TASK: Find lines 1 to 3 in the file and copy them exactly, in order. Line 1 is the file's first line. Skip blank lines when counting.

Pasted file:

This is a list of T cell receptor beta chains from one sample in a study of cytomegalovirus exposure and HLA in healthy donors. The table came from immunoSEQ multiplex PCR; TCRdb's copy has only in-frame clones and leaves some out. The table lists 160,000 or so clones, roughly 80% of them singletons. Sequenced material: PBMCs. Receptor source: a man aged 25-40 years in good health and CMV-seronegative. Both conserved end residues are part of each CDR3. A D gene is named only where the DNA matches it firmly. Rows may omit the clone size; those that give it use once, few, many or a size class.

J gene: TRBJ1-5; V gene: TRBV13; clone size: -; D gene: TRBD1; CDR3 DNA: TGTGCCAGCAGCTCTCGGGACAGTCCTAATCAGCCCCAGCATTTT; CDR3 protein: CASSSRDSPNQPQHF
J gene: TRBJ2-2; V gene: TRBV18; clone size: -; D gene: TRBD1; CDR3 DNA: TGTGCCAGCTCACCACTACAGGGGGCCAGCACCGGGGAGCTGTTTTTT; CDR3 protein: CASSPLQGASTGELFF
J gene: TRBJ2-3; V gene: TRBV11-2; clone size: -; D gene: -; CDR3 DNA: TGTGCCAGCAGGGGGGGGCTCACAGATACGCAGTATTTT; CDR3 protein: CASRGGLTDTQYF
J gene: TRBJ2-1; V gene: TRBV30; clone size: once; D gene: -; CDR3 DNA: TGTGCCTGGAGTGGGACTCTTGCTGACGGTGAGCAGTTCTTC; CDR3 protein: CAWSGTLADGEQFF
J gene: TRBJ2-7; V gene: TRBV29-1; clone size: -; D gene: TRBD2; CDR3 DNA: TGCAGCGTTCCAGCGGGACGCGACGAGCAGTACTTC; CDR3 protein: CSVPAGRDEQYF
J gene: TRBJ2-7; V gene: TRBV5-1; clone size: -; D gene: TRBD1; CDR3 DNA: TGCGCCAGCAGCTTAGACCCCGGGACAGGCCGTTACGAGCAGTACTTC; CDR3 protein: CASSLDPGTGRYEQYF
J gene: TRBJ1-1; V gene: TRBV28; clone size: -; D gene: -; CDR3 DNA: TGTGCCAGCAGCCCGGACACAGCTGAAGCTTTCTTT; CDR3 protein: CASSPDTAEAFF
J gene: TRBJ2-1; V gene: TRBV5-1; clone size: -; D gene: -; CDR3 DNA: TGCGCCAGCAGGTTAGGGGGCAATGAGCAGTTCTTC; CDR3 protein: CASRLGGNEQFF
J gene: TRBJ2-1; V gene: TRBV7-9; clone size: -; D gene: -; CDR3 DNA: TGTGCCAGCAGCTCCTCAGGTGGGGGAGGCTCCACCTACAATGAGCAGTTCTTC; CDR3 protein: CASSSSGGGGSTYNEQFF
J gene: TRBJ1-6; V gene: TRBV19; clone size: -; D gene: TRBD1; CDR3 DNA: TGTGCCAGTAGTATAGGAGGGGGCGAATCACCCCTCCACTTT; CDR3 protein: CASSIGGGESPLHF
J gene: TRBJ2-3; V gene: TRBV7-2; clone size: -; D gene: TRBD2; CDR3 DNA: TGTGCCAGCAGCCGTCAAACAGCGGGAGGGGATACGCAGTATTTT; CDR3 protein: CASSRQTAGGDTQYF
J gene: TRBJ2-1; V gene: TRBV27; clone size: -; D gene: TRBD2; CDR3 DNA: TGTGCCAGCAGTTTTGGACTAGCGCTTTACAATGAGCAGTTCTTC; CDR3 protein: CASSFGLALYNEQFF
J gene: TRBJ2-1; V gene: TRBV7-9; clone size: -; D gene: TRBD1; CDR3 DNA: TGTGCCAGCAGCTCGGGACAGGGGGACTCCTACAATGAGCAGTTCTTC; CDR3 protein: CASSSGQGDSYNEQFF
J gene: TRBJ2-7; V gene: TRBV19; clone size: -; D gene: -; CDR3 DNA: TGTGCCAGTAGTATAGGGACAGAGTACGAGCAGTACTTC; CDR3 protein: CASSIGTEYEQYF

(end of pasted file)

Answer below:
This is a list of T cell receptor beta chains from one sample in a study of cytomegalovirus exposure and HLA in healthy donors. The table came from immunoSEQ multiplex PCR; TCRdb's copy has only in-frame clones and leaves some out. The table lists 160,000 or so clones, roughly 80% of them singletons. Sequenced material: PBMCs. Receptor source: a man aged 25-40 years in good health and CMV-seronegative. Both conserved end residues are part of each CDR3. A D gene is named only where the DNA matches it firmly. Rows may omit the clone size; those that give it use once, few, many or a size class.

J gene: TRBJ1-5; V gene: TRBV13; clone size: -; D gene: TRBD1; CDR3 DNA: TGTGCCAGCAGCTCTCGGGACAGTCCTAATCAGCCCCAGCATTTT; CDR3 protein: CASSSRDSPNQPQHF
J gene: TRBJ2-2; V gene: TRBV18; clone size: -; D gene: TRBD1; CDR3 DNA: TGTGCCAGCTCACCACTACAGGGGGCCAGCACCGGGGAGCTGTTTTTT; CDR3 protein: CASSPLQGASTGELFF